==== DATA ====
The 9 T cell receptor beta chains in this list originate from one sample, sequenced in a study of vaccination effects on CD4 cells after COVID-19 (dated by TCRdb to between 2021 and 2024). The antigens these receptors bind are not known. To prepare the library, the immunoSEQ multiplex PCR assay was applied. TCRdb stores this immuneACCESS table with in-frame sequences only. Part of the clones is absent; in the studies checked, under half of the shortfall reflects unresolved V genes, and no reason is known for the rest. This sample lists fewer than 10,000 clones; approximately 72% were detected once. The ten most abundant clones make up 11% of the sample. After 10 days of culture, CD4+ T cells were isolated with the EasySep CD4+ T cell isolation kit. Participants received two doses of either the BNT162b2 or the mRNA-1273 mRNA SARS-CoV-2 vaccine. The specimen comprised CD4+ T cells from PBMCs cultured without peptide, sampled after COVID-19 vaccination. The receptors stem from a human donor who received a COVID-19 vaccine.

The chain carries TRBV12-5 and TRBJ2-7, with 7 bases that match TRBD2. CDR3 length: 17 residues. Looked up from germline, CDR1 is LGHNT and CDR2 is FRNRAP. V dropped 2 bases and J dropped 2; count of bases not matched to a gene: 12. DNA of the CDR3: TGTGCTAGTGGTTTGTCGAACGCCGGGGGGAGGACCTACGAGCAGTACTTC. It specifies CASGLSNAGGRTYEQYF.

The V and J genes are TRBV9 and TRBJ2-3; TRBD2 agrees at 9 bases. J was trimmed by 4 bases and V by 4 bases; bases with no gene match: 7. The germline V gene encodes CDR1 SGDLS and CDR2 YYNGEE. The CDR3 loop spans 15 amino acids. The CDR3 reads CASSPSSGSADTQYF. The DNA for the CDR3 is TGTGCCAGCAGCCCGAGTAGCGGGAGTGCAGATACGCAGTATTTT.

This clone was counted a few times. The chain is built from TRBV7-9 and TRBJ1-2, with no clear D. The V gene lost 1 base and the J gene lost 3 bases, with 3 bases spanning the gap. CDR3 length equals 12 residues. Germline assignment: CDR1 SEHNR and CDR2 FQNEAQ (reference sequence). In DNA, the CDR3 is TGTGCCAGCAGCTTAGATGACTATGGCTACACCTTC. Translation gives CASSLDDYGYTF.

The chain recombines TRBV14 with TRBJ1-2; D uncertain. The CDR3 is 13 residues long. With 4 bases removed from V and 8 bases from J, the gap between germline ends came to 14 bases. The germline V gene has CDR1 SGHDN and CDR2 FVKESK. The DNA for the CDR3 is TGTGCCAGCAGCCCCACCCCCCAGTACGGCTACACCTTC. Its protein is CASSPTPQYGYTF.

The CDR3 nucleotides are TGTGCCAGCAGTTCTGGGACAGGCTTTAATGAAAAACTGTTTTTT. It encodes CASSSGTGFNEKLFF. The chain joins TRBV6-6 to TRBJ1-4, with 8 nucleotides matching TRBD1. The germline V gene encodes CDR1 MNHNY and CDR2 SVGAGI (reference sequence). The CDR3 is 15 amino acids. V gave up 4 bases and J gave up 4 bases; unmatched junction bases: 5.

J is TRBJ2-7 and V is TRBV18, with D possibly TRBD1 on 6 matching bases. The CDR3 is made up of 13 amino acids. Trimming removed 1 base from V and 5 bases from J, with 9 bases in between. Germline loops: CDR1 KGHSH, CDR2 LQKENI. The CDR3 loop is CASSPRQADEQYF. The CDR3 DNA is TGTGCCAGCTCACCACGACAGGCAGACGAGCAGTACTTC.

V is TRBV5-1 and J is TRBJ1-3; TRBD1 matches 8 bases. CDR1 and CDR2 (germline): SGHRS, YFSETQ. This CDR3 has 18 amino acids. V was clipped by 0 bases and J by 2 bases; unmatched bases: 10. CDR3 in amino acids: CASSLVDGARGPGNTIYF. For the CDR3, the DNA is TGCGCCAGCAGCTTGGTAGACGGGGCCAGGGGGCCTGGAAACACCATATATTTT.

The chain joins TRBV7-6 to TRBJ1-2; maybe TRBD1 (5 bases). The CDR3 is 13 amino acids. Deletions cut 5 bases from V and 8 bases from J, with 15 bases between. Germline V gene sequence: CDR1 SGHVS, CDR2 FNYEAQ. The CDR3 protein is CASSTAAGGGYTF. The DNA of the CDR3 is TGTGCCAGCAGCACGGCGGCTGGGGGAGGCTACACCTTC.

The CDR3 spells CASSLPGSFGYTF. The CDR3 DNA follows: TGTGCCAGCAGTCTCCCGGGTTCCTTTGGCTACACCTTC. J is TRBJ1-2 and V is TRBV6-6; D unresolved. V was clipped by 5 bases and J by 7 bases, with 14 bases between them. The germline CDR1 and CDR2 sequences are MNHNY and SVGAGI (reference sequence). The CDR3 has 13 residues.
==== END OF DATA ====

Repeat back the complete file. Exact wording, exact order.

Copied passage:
The 9 T cell receptor beta chains in this list originate from one sample, sequenced in a study of vaccination effects on CD4 cells after COVID-19 (dated by TCRdb to between 2021 and 2024). The antigens these receptors bind are not known. To prepare the library, the immunoSEQ multiplex PCR assay was applied. TCRdb stores this immuneACCESS table with in-frame sequences only. Part of the clones is absent; in the studies checked, under half of the shortfall reflects unresolved V genes, and no reason is known for the rest. This sample lists fewer than 10,000 clones; approximately 72% were detected once. The ten most abundant clones make up 11% of the sample. After 10 days of culture, CD4+ T cells were isolated with the EasySep CD4+ T cell isolation kit. Participants received two doses of either the BNT162b2 or the mRNA-1273 mRNA SARS-CoV-2 vaccine. The specimen comprised CD4+ T cells from PBMCs cultured without peptide, sampled after COVID-19 vaccination. The receptors stem from a human donor who received a COVID-19 vaccine.

The chain carries TRBV12-5 and TRBJ2-7, with 7 bases that match TRBD2. CDR3 length: 17 residues. Looked up from germline, CDR1 is LGHNT and CDR2 is FRNRAP. V dropped 2 bases and J dropped 2; count of bases not matched to a gene: 12. DNA of the CDR3: TGTGCTAGTGGTTTGTCGAACGCCGGGGGGAGGACCTACGAGCAGTACTTC. It specifies CASGLSNAGGRTYEQYF.

The V and J genes are TRBV9 and TRBJ2-3; TRBD2 agrees at 9 bases. J was trimmed by 4 bases and V by 4 bases; bases with no gene match: 7. The germline V gene encodes CDR1 SGDLS and CDR2 YYNGEE. The CDR3 loop spans 15 amino acids. The CDR3 reads CASSPSSGSADTQYF. The DNA for the CDR3 is TGTGCCAGCAGCCCGAGTAGCGGGAGTGCAGATACGCAGTATTTT.

This clone was counted a few times. The chain is built from TRBV7-9 and TRBJ1-2, with no clear D. The V gene lost 1 base and the J gene lost 3 bases, with 3 bases spanning the gap. CDR3 length equals 12 residues. Germline assignment: CDR1 SEHNR and CDR2 FQNEAQ (reference sequence). In DNA, the CDR3 is TGTGCCAGCAGCTTAGATGACTATGGCTACACCTTC. Translation gives CASSLDDYGYTF.

The chain recombines TRBV14 with TRBJ1-2; D uncertain. The CDR3 is 13 residues long. With 4 bases removed from V and 8 bases from J, the gap between germline ends came to 14 bases. The germline V gene has CDR1 SGHDN and CDR2 FVKESK. The DNA for the CDR3 is TGTGCCAGCAGCCCCACCCCCCAGTACGGCTACACCTTC. Its protein is CASSPTPQYGYTF.

The CDR3 nucleotides are TGTGCCAGCAGTTCTGGGACAGGCTTTAATGAAAAACTGTTTTTT. It encodes CASSSGTGFNEKLFF. The chain joins TRBV6-6 to TRBJ1-4, with 8 nucleotides matching TRBD1. The germline V gene encodes CDR1 MNHNY and CDR2 SVGAGI (reference sequence). The CDR3 is 15 amino acids. V gave up 4 bases and J gave up 4 bases; unmatched junction bases: 5.

J is TRBJ2-7 and V is TRBV18, with D possibly TRBD1 on 6 matching bases. The CDR3 is made up of 13 amino acids. Trimming removed 1 base from V and 5 bases from J, with 9 bases in between. Germline loops: CDR1 KGHSH, CDR2 LQKENI. The CDR3 loop is CASSPRQADEQYF. The CDR3 DNA is TGTGCCAGCTCACCACGACAGGCAGACGAGCAGTACTTC.

V is TRBV5-1 and J is TRBJ1-3; TRBD1 matches 8 bases. CDR1 and CDR2 (germline): SGHRS, YFSETQ. This CDR3 has 18 amino acids. V was clipped by 0 bases and J by 2 bases; unmatched bases: 10. CDR3 in amino acids: CASSLVDGARGPGNTIYF. For the CDR3, the DNA is TGCGCCAGCAGCTTGGTAGACGGGGCCAGGGGGCCTGGAAACACCATATATTTT.

The chain joins TRBV7-6 to TRBJ1-2; maybe TRBD1 (5 bases). The CDR3 is 13 amino acids. Deletions cut 5 bases from V and 8 bases from J, with 15 bases between. Germline V gene sequence: CDR1 SGHVS, CDR2 FNYEAQ. The CDR3 protein is CASSTAAGGGYTF. The DNA of the CDR3 is TGTGCCAGCAGCACGGCGGCTGGGGGAGGCTACACCTTC.

The CDR3 spells CASSLPGSFGYTF. The CDR3 DNA follows: TGTGCCAGCAGTCTCCCGGGTTCCTTTGGCTACACCTTC. J is TRBJ1-2 and V is TRBV6-6; D unresolved. V was clipped by 5 bases and J by 7 bases, with 14 bases between them. The germline CDR1 and CDR2 sequences are MNHNY and SVGAGI (reference sequence). The CDR3 has 13 residues.